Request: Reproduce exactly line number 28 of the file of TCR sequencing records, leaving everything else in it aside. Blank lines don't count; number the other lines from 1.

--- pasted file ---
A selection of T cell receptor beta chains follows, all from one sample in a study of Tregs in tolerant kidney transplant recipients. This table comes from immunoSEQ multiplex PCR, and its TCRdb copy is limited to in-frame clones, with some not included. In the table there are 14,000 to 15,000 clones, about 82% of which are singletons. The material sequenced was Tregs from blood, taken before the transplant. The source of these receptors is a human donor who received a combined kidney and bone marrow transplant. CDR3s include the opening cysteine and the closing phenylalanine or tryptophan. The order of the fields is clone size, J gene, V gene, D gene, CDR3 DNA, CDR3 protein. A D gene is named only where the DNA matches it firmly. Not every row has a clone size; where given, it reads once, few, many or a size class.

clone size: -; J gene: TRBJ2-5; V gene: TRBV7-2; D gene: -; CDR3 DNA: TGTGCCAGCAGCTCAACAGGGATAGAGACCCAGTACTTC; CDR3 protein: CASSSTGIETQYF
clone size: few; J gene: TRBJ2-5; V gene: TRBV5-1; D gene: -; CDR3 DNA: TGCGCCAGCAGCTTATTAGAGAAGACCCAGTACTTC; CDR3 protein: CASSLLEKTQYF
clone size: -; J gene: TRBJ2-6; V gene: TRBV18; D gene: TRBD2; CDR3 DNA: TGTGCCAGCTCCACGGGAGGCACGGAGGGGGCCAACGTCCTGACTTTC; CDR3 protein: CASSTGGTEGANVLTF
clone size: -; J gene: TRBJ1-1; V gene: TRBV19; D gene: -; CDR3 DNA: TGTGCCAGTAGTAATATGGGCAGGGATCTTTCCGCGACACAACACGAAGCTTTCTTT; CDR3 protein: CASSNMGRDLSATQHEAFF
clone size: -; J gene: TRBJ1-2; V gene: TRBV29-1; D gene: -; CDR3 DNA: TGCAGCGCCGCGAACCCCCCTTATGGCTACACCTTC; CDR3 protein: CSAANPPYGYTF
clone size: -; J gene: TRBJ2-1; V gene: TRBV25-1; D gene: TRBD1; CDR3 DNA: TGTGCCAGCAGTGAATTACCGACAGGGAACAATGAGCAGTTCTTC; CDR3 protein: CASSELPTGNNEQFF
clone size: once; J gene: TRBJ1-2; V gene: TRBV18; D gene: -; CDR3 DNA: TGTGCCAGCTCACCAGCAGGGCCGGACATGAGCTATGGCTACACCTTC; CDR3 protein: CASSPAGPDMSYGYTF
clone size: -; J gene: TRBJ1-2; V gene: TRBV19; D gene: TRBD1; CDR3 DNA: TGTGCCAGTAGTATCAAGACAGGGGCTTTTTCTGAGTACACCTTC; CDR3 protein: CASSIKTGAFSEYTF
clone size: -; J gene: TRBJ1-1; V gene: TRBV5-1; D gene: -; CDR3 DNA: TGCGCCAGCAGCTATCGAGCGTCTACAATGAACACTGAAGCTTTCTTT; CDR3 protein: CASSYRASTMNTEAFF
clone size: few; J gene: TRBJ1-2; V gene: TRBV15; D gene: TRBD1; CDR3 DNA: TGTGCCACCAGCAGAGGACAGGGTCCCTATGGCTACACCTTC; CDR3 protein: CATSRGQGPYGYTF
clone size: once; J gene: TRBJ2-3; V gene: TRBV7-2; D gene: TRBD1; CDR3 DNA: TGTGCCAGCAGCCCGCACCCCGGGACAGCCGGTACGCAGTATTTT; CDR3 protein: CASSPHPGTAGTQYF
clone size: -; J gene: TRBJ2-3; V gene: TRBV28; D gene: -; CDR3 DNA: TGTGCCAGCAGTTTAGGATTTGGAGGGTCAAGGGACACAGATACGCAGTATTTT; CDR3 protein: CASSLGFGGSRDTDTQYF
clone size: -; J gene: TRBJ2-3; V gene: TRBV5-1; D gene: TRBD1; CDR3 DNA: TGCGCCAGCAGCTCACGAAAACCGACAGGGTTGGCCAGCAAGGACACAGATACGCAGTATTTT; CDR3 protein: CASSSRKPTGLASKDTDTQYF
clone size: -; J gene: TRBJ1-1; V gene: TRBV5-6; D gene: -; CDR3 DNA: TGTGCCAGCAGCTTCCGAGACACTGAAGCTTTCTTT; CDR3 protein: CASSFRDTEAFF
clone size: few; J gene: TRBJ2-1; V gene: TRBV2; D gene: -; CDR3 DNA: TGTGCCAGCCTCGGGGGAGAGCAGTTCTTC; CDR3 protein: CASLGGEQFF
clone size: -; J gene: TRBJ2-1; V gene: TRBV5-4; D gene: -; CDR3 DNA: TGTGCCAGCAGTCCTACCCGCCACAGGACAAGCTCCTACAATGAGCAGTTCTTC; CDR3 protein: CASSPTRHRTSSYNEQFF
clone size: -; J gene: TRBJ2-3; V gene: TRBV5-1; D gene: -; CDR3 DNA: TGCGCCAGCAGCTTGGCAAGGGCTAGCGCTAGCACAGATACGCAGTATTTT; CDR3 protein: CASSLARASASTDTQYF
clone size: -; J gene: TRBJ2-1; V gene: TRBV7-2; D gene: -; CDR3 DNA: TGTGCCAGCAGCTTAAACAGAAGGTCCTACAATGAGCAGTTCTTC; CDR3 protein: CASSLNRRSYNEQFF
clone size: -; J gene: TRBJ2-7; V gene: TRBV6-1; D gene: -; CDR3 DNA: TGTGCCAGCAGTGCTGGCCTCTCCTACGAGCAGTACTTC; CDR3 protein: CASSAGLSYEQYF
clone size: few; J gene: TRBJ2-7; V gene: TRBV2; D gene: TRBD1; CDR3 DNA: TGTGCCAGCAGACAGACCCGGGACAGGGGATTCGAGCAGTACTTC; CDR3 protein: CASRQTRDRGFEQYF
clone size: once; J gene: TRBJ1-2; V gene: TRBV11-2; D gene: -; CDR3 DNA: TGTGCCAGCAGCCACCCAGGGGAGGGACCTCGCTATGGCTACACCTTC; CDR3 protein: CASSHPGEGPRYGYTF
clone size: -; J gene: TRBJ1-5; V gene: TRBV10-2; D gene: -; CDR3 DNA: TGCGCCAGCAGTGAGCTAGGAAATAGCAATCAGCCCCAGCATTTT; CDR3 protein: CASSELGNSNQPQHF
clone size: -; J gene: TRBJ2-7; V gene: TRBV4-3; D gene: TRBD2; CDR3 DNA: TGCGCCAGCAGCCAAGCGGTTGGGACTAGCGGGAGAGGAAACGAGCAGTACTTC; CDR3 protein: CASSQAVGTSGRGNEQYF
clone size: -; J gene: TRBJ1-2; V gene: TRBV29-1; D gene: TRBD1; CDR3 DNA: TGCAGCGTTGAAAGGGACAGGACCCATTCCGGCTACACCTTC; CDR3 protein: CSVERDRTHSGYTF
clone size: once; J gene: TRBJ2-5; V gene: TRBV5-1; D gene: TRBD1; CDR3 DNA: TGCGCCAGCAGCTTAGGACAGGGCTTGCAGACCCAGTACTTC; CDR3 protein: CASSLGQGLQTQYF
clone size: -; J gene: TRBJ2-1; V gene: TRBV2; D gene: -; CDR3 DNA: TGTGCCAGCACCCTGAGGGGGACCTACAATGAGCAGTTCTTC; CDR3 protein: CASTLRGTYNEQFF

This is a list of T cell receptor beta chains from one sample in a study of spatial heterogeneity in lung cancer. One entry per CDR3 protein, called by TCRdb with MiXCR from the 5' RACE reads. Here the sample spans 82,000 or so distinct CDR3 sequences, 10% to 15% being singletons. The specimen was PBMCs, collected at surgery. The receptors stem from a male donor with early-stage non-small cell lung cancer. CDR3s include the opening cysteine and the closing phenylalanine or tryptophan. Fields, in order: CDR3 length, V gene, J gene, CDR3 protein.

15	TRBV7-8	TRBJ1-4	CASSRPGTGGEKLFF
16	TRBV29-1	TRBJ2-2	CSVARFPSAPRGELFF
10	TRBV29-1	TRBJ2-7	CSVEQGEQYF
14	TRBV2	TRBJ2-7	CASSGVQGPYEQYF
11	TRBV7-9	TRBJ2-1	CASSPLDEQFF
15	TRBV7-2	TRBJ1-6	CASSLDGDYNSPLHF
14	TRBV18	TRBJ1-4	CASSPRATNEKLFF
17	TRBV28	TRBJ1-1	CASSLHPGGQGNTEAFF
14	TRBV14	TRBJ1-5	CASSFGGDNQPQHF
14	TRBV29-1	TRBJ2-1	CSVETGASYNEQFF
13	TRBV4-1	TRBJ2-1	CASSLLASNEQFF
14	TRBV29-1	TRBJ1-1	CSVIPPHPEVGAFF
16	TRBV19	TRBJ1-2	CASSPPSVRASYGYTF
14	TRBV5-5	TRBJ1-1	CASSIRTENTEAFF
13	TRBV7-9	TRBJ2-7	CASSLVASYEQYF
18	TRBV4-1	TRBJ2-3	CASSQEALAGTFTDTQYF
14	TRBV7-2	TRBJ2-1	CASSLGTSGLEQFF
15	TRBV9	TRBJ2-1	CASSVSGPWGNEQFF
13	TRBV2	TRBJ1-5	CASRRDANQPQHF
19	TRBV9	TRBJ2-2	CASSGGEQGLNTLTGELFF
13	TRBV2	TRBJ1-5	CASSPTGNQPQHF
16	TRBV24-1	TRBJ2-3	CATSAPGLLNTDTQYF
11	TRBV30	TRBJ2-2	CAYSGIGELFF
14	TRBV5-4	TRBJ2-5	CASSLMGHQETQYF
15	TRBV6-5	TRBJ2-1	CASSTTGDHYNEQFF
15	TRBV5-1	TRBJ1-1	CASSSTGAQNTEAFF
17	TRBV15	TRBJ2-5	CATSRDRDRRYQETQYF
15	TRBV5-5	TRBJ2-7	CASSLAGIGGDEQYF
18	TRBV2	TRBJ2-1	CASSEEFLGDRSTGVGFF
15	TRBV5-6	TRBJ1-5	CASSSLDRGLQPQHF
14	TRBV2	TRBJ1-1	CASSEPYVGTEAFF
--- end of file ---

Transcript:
This is a list of T cell receptor beta chains from one sample in a study of spatial heterogeneity in lung cancer. One entry per CDR3 protein, called by TCRdb with MiXCR from the 5' RACE reads. Here the sample spans 82,000 or so distinct CDR3 sequences, 10% to 15% being singletons. The specimen was PBMCs, collected at surgery. The receptors stem from a male donor with early-stage non-small cell lung cancer. CDR3s include the opening cysteine and the closing phenylalanine or tryptophan. Fields, in order: CDR3 length, V gene, J gene, CDR3 protein.